LIVERMORE — A group of volunteers stepped forward in 2015 to preserve part of the town’s history, the Brettuns Community Building, after it became known that some residents wanted to demolish it.
The Church Street building, built over a century ago, is steeped in the city’s history. It all started as a two-class school. Besides its use by school children, various functions including town meetings and family gatherings were held here.
After the Primary School was built on Gibbs Mill Road in the 1960s, the town-owned building was no longer used as a school. The city stopped using it for town halls around 2008 because it didn’t comply with the Americans with Disabilities Act.
In 2015, a group of residents formed the Livermore Community Center Association to try to save the building and continue to use it. That year, with voter approval, the group began renting the building from the city for $1 a year for 99 years.
Among the members of the association are Tim Cox, Paul and Pat Lallemand, as well as Sandi and Rene Grondin. Sandi Grondin gathered information from members to answer questions from Journal du Soleil about the group’s work.
Why did you get involved in safeguarding and managing the centre? We originally got involved because the city’s budget committee suggested demolishing the building. When they talked about demolishing the old school in Livermore, built in 1915, we thought too many historic buildings had been lost, both in Livermore and in the surrounding towns. The building was solid and in good condition but was not handicapped accessible. The elected officials at the time suggested forming a committee to save the building, which we did. The school was active from approximately 1915 to 1973.
What did you have to do to get it ready for rental? First, we purchased liability insurance, which costs about $600 to $700 per year. So far we have added a handicapped ramp and a bathroom. When they were talking about tearing down the building instead of making it handicapped accessible, we were told it would cost at least $30,000 for the bathroom alone. We did it for under $1000. We refinished the floor and replastered the holes in the walls and painted the interior. It was a big job in itself and I spent many hours working on the building.
We insulated and ran a water line to the kitchen sink. Paid for blown insulation in walls and attic. Repaired and redone the roof of the building itself. Tables and chairs purchased; several tables were built by the group. I say “we”, but it was the combined efforts of many volunteers, ATV clubs, alumni and others that saved the building and kept it intact.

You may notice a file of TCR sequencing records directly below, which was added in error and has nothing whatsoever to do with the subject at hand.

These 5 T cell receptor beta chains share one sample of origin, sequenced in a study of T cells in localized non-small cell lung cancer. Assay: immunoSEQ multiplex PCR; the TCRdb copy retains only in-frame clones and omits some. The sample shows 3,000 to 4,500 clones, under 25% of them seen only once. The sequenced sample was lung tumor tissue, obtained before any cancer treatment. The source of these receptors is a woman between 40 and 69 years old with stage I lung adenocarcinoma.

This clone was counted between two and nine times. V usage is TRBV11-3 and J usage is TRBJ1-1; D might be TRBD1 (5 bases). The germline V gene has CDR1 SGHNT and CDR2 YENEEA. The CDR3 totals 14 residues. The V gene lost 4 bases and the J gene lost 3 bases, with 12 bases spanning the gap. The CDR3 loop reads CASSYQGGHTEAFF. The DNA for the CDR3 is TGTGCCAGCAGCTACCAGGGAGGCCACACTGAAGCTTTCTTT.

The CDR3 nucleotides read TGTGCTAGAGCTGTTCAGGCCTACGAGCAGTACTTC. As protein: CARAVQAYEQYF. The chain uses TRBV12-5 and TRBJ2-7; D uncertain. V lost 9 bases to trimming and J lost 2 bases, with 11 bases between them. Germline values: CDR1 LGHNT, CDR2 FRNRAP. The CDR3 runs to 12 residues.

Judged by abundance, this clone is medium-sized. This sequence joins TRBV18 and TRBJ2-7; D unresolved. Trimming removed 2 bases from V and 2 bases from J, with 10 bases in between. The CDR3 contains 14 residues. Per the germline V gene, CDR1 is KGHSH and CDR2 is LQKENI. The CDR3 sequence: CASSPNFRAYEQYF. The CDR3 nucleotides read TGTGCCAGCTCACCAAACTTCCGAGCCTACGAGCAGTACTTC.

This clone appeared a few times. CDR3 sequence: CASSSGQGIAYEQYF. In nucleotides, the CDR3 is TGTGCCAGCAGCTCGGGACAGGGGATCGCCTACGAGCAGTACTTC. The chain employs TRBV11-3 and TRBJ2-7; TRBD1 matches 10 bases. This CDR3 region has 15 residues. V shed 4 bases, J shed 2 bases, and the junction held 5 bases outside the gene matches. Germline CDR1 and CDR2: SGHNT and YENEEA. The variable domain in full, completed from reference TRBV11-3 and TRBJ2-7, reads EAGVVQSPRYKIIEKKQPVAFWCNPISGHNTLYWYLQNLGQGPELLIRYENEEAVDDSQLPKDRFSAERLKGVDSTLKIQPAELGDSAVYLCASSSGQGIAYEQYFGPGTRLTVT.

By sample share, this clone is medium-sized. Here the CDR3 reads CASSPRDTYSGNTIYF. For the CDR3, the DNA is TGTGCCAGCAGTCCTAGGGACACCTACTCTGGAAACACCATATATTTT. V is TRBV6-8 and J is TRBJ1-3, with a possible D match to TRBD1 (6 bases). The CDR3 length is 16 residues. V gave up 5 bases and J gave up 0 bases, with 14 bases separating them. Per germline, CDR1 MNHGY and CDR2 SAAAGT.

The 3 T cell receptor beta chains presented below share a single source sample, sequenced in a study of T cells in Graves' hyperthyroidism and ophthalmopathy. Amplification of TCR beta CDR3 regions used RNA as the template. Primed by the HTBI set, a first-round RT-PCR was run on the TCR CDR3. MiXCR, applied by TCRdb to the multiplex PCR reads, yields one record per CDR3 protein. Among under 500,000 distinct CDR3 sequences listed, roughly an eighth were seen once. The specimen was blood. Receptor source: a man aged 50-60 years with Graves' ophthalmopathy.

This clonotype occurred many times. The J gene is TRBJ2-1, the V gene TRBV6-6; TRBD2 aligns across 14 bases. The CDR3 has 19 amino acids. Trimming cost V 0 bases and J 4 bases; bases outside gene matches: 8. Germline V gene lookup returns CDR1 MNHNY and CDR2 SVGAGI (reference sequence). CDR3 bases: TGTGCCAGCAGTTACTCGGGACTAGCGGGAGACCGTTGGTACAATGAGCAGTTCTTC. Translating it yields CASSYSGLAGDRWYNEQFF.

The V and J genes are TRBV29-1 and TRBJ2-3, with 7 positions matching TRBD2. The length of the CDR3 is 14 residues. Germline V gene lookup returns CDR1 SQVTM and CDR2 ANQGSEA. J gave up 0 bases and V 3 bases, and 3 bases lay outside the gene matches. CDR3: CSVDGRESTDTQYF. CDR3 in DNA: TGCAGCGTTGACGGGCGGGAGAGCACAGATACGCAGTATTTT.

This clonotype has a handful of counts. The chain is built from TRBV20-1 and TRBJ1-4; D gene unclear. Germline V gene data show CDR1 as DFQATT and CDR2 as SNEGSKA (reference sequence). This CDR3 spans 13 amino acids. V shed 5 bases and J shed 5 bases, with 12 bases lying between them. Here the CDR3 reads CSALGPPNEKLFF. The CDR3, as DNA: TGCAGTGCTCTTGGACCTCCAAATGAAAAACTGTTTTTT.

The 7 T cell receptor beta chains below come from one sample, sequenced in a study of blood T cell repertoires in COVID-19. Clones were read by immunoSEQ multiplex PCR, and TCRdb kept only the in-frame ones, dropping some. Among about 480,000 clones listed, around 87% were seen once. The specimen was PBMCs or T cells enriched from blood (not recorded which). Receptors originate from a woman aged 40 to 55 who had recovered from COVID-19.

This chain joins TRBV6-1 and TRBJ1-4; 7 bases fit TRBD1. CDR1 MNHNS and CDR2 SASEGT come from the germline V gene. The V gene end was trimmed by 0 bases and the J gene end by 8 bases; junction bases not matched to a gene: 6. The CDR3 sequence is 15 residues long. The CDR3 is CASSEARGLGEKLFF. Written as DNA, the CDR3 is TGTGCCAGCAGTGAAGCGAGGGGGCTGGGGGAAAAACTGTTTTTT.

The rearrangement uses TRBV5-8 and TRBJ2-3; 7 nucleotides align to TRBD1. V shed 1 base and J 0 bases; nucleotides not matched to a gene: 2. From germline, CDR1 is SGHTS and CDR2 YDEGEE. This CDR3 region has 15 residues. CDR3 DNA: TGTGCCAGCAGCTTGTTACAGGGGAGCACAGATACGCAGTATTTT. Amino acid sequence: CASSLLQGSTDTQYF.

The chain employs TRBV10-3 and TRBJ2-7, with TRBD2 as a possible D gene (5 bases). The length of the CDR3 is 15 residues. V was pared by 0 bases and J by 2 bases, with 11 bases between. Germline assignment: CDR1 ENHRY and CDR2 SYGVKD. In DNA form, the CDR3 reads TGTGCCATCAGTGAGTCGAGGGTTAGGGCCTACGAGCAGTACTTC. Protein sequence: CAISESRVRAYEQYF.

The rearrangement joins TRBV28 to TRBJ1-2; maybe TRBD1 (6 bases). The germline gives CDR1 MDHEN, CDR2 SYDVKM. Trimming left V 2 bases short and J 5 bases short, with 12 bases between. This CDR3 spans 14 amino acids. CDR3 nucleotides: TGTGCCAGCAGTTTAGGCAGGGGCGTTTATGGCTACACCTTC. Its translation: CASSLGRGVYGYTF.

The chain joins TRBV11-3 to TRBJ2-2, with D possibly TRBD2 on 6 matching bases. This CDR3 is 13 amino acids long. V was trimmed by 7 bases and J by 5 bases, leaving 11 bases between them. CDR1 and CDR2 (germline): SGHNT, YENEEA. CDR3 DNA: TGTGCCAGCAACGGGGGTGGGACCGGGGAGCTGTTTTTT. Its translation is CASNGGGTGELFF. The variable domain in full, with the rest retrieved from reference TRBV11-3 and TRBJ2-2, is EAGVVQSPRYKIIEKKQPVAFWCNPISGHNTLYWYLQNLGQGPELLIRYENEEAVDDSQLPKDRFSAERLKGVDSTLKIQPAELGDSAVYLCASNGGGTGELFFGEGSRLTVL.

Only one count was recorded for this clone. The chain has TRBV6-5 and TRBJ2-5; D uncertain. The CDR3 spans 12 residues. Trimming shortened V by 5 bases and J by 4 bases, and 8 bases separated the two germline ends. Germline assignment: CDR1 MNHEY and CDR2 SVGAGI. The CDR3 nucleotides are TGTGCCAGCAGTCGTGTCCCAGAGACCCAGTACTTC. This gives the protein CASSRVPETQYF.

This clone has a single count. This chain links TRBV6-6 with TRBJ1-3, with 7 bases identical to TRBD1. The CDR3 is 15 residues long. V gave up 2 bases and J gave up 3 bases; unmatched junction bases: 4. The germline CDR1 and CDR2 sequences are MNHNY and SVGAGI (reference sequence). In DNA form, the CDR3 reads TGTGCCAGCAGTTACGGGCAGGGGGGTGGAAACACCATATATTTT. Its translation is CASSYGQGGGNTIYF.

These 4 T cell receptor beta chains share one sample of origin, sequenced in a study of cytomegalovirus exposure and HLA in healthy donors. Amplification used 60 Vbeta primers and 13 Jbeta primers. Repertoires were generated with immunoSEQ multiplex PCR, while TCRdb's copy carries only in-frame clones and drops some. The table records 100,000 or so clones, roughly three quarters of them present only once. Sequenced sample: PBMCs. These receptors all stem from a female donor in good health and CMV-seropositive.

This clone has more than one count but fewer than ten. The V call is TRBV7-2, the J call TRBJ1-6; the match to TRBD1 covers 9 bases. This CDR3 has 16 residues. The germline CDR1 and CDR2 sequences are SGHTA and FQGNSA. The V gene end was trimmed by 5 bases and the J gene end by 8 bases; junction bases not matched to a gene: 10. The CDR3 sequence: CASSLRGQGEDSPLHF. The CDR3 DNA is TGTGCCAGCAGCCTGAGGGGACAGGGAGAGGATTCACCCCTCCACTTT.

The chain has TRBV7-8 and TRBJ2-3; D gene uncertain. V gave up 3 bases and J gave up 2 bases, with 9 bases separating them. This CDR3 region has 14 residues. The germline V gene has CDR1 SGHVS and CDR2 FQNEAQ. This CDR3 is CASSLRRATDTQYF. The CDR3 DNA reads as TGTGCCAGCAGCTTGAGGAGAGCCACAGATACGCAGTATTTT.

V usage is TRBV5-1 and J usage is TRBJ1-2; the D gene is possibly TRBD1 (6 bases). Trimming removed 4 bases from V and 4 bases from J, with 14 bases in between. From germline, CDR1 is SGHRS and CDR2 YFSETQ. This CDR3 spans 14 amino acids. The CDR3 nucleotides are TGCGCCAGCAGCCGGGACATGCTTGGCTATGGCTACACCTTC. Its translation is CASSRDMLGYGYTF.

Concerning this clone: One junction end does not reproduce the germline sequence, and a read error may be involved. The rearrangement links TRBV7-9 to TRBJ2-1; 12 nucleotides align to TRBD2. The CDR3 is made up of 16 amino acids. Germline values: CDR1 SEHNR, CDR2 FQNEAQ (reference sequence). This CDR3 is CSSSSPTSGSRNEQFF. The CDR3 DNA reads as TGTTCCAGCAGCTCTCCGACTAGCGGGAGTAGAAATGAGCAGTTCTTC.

How do you raise your money to keep the place alive? We receive donations from various organizations and we rent the building for birthday parties, showers, meetings, craft fairs, etc. Cantonal mountain bike clubs. These three ATV clubs use the building to schedule meetups, potlucks, and the Livermore club meets there during riding season and donates money each year. Our rental rates are reasonable at $50 for Livermore residents and $75 for anyone out of town as we give Livermore residents a break. For all renters we require an additional deposit and if they follow our guidelines the deposit is returned. It is forbidden to smoke or consume alcoholic beverages in or near the building. Even during the pandemic, our rentals have remained constant.
Is it difficult to maintain the building? Since most of the work is done on a volunteer basis, we also ask for donations for any supplies needed, and usually local businesses are willing to give us a good deal on materials.
I heard you were going to need a new oven. What will you need to do to accomplish it? It will depend on the support we receive from the town and citizens of Livermore. We may have to raise the rental prices, but right now it’s a real bargain. We can try creating a Go Fund Me page for buying the furnace, oil tank, and expenses that come with such an expensive item.
At the annual municipal meeting on April 26, residents will be asked if they would be willing to donate $5,000 for the new furnace. If approved, the association will have to raise between $2,000 and $4,000 to carry out the project.
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